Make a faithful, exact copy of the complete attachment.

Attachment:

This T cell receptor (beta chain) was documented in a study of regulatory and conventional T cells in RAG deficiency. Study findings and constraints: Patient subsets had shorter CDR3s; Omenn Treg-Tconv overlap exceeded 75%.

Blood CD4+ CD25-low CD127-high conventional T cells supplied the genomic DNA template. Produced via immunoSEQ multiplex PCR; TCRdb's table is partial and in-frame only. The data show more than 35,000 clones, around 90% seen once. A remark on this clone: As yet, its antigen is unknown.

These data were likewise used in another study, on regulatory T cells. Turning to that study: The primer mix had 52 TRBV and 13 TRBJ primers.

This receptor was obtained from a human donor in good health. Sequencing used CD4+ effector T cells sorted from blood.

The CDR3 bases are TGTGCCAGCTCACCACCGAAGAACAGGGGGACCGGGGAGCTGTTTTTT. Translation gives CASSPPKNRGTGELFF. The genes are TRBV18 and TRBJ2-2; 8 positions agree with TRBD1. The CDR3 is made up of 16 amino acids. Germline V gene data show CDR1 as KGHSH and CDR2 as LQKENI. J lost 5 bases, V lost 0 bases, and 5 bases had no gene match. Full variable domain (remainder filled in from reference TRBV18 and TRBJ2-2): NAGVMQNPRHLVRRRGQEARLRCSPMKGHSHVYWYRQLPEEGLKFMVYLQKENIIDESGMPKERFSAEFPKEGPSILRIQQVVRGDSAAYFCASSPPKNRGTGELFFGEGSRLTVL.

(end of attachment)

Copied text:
This T cell receptor (beta chain) was documented in a study of regulatory and conventional T cells in RAG deficiency. Study findings and constraints: Patient subsets had shorter CDR3s; Omenn Treg-Tconv overlap exceeded 75%.

Blood CD4+ CD25-low CD127-high conventional T cells supplied the genomic DNA template. Produced via immunoSEQ multiplex PCR; TCRdb's table is partial and in-frame only. The data show more than 35,000 clones, around 90% seen once. A remark on this clone: As yet, its antigen is unknown.

These data were likewise used in another study, on regulatory T cells. Turning to that study: The primer mix had 52 TRBV and 13 TRBJ primers.

This receptor was obtained from a human donor in good health. Sequencing used CD4+ effector T cells sorted from blood.

The CDR3 bases are TGTGCCAGCTCACCACCGAAGAACAGGGGGACCGGGGAGCTGTTTTTT. Translation gives CASSPPKNRGTGELFF. The genes are TRBV18 and TRBJ2-2; 8 positions agree with TRBD1. The CDR3 is made up of 16 amino acids. Germline V gene data show CDR1 as KGHSH and CDR2 as LQKENI. J lost 5 bases, V lost 0 bases, and 5 bases had no gene match. Full variable domain (remainder filled in from reference TRBV18 and TRBJ2-2): NAGVMQNPRHLVRRRGQEARLRCSPMKGHSHVYWYRQLPEEGLKFMVYLQKENIIDESGMPKERFSAEFPKEGPSILRIQQVVRGDSAAYFCASSPPKNRGTGELFFGEGSRLTVL.